University of Denver

Oregon’s Innovative Trial Model Offers User-Friendly Option for Family Law Cases

Associate Professor and Director, Family and Child Legal Advocacy Clinic, University of Wyoming College of Law

The Deschutes County Circuit Court in Oregon recently adopted an Informal Domestic Relations Trial (IDRT) process to improve access to family court for parties who prefer and will benefit from a simpler decision-making process than a traditional trial. The process is available to parties with attorneys as well as self-represented litigants, and is gaining support as a fair and streamlined way to resolve many family law matters.

Separation and divorce cases represent the largest type of action filed in state family courts around the country. Family law dockets are crowded and the number of self-represented litigants continues to rise. As explained in IAALS’ Cases Without Counsel Research Report, some courts are experiencing situations where 80-90% of family cases involve at least one self-represented party. While many can’t afford to hire an attorney, others are seeking a less adversarial approach to an already emotionally charged life event. In any case, most of our courts are simply not set up to handle the deluge of self-represented litigants and the increase in family law cases.  

So, as family law court dockets become more crowded and final resolutions take longer, most states are looking for innovative ways to process family law cases. Many of the innovations surrounding the delivery of legal services, including technological advancements, depend on courts’ willingness to modify the way they process family law matters in order to better meet the needs of families. An Informal Domestic Relations Trial gives parties an opportunity to speak directly with the judge by waiving traditional rules of evidence, including direct and cross-examination, and limiting non-party witnesses to necessary experts. It also allows the judge to focus on best interest factors when considering child custody and parenting issues. Further, by issuing a decision immediately at the end of a trial, this process improves the efficiency of the courts and parties’ perspectives on the legal system.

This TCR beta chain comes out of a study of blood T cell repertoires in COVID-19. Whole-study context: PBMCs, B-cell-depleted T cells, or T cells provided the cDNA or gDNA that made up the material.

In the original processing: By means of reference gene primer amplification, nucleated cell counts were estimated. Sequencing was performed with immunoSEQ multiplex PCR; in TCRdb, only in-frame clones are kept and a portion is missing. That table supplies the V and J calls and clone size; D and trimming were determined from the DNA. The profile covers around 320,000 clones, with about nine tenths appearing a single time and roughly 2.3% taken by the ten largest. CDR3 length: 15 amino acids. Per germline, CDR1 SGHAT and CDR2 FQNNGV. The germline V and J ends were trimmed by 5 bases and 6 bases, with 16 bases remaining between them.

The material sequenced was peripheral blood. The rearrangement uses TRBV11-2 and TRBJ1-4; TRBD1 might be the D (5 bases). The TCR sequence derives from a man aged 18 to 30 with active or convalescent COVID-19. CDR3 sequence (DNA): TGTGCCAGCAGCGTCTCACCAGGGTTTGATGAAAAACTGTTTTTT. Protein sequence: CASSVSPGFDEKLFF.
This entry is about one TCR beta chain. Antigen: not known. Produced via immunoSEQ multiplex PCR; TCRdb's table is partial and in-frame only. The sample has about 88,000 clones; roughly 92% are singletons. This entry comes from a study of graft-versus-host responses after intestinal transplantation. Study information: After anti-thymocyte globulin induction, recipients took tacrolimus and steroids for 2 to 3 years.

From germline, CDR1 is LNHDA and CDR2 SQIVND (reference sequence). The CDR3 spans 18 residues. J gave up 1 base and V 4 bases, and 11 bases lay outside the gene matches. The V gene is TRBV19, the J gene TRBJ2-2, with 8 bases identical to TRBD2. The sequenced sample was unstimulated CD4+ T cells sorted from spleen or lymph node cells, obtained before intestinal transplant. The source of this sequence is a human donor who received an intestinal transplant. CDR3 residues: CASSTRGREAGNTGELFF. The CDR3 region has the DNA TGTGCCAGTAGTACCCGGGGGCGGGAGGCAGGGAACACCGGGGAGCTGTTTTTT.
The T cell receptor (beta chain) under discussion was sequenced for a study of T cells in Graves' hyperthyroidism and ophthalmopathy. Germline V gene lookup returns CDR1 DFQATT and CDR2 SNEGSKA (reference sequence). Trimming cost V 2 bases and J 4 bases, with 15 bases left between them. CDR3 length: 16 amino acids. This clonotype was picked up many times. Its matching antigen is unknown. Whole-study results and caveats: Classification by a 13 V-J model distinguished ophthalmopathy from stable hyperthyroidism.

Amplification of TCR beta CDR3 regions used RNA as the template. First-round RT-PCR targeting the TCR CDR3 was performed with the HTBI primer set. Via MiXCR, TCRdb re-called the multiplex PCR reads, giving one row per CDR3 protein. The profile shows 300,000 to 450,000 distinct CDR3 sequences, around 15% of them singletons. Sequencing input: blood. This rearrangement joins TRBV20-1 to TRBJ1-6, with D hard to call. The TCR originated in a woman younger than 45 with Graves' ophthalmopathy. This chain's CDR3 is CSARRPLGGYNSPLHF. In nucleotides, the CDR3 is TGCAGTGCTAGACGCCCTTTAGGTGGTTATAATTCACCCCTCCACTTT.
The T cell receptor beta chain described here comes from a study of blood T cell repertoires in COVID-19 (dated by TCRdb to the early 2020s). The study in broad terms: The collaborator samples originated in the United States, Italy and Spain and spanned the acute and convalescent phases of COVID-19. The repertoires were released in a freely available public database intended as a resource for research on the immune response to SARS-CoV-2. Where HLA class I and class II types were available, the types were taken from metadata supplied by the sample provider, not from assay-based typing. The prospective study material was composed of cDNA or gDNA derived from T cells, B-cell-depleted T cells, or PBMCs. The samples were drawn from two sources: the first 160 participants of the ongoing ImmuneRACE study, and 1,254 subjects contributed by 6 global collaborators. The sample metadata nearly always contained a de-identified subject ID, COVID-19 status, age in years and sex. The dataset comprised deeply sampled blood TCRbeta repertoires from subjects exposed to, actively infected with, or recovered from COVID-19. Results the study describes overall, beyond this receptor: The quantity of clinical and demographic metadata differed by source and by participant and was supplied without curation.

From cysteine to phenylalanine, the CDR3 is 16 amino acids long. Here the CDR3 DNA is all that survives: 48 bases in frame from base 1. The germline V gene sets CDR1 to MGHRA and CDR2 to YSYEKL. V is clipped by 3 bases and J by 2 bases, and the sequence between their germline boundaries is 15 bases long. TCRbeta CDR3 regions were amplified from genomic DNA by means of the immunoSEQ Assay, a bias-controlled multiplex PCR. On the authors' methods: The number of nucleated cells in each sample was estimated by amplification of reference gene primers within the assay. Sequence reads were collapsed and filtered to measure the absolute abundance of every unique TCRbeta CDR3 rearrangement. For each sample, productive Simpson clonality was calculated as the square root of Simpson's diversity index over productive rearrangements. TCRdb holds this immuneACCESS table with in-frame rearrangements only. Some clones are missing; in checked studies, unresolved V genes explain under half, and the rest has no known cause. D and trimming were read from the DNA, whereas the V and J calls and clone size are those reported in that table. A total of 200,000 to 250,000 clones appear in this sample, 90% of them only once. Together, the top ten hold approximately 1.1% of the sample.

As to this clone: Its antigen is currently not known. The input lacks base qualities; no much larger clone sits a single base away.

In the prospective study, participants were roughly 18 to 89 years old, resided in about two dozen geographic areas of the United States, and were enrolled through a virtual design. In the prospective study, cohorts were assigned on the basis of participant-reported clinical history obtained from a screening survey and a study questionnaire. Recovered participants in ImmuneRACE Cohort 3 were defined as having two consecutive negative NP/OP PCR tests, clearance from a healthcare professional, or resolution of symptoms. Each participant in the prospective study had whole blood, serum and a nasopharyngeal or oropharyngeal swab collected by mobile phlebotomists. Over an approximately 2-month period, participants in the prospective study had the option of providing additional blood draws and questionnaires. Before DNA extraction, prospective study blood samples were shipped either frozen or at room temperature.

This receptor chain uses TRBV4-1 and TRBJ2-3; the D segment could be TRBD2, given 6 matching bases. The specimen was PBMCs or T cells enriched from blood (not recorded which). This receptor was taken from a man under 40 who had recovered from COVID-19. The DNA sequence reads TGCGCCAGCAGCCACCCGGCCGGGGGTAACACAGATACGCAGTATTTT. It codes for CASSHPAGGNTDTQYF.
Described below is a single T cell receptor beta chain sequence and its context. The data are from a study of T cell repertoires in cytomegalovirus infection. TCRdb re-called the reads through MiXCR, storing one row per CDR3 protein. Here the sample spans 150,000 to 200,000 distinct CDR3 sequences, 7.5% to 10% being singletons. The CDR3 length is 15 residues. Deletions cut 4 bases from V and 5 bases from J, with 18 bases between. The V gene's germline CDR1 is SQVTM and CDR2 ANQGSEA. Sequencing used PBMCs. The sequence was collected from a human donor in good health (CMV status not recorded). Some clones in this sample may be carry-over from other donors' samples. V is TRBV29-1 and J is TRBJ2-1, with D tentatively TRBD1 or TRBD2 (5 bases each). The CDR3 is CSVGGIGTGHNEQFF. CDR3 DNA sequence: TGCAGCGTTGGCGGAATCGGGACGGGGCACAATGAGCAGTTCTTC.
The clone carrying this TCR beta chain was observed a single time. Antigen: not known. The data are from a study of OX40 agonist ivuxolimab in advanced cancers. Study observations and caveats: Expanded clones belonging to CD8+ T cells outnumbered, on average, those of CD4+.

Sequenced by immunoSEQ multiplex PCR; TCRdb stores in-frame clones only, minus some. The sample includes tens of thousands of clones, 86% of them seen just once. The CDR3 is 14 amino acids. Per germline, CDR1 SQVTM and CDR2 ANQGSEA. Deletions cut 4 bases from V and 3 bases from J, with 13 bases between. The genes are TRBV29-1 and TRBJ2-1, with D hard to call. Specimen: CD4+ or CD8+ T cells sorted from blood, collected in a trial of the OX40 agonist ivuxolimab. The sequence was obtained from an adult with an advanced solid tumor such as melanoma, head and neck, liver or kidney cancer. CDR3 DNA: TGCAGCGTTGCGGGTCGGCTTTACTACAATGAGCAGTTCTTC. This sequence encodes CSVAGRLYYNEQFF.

By offering families an option between a traditional trial or the Informal Domestic Relations Trial, the Deschutes County Circuit Court, in collaboration with Oregon’s Statewide Family Law Advisory Committee, is meeting the needs of a substantial number of court constituents and doing so in a way that preserves the integrity of both the family and the court.  

Informal trial processes are just one avenue being explored by states as a less-adversarial and just means to resolving family law issues. States are also exploring and improving self-help resources, alternative dispute resolution options, and other programs like IAALS’ Center for Out-of-Court Divorce, a cutting-edge resource in Denver, Colorado. Families who are looking for a holistic, non-adversarial transition that strives to keep the emotional well-being of the family, especially the children, intact can turn to the Center for help navigating the separation or divorce process. Idaho and Australia were some of the first places where courts embraced informal trial innovations and many other states are following suit, including Utah, Alaska, Michigan, and Iowa. 

More information is available here about this process and other simplified court processes around the country.